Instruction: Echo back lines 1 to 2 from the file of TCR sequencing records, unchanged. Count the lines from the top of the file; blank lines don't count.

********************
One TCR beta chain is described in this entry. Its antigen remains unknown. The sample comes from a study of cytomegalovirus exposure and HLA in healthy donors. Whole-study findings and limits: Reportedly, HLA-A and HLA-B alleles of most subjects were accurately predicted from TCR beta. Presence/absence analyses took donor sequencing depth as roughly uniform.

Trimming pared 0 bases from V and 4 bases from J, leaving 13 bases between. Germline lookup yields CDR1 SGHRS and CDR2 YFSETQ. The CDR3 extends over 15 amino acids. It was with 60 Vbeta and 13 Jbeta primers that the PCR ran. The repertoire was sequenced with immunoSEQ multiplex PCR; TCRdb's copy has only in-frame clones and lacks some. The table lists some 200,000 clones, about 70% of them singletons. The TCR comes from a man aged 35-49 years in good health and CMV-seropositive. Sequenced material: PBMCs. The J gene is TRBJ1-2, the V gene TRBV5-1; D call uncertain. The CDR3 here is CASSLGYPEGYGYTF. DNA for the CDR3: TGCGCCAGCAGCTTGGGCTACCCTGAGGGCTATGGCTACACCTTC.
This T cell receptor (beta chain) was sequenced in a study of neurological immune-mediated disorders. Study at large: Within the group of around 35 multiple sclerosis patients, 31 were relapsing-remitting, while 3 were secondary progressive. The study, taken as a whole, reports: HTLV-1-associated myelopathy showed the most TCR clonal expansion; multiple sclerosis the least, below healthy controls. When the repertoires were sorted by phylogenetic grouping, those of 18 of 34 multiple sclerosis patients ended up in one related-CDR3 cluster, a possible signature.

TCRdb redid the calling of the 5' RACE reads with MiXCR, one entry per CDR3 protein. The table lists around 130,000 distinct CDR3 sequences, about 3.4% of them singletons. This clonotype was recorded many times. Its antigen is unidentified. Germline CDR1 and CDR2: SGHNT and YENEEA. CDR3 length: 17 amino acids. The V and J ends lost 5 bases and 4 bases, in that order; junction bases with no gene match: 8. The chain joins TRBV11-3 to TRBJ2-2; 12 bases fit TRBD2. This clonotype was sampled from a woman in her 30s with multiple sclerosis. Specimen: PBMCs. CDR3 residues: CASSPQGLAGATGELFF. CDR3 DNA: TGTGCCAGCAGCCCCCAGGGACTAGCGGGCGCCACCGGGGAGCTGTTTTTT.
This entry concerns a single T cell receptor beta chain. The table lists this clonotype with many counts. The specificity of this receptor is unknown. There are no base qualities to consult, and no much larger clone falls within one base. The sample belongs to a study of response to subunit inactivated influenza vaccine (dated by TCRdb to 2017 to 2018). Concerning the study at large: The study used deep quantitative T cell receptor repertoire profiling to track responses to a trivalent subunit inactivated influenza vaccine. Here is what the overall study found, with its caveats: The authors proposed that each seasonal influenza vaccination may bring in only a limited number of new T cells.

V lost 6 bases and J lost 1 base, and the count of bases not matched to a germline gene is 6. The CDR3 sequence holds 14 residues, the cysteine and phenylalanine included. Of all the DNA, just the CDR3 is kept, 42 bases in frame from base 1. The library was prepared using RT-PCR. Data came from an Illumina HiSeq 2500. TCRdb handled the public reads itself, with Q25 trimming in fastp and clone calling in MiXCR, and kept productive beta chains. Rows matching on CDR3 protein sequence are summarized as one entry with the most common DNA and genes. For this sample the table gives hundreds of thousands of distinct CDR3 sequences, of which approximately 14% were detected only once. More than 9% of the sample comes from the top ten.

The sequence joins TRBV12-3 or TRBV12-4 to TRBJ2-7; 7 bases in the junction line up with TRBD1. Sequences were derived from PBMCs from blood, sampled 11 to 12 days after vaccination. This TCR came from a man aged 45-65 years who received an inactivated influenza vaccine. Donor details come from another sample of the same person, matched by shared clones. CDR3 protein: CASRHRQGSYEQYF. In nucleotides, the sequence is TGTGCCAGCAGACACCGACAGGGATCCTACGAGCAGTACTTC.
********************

One TCR beta chain is described in this entry. Its antigen remains unknown. The sample comes from a study of cytomegalovirus exposure and HLA in healthy donors. Whole-study findings and limits: Reportedly, HLA-A and HLA-B alleles of most subjects were accurately predicted from TCR beta. Presence/absence analyses took donor sequencing depth as roughly uniform.

Trimming pared 0 bases from V and 4 bases from J, leaving 13 bases between. Germline lookup yields CDR1 SGHRS and CDR2 YFSETQ. The CDR3 extends over 15 amino acids. It was with 60 Vbeta and 13 Jbeta primers that the PCR ran. The repertoire was sequenced with immunoSEQ multiplex PCR; TCRdb's copy has only in-frame clones and lacks some. The table lists some 200,000 clones, about 70% of them singletons. The TCR comes from a man aged 35-49 years in good health and CMV-seropositive. Sequenced material: PBMCs. The J gene is TRBJ1-2, the V gene TRBV5-1; D call uncertain. The CDR3 here is CASSLGYPEGYGYTF. DNA for the CDR3: TGCGCCAGCAGCTTGGGCTACCCTGAGGGCTATGGCTACACCTTC.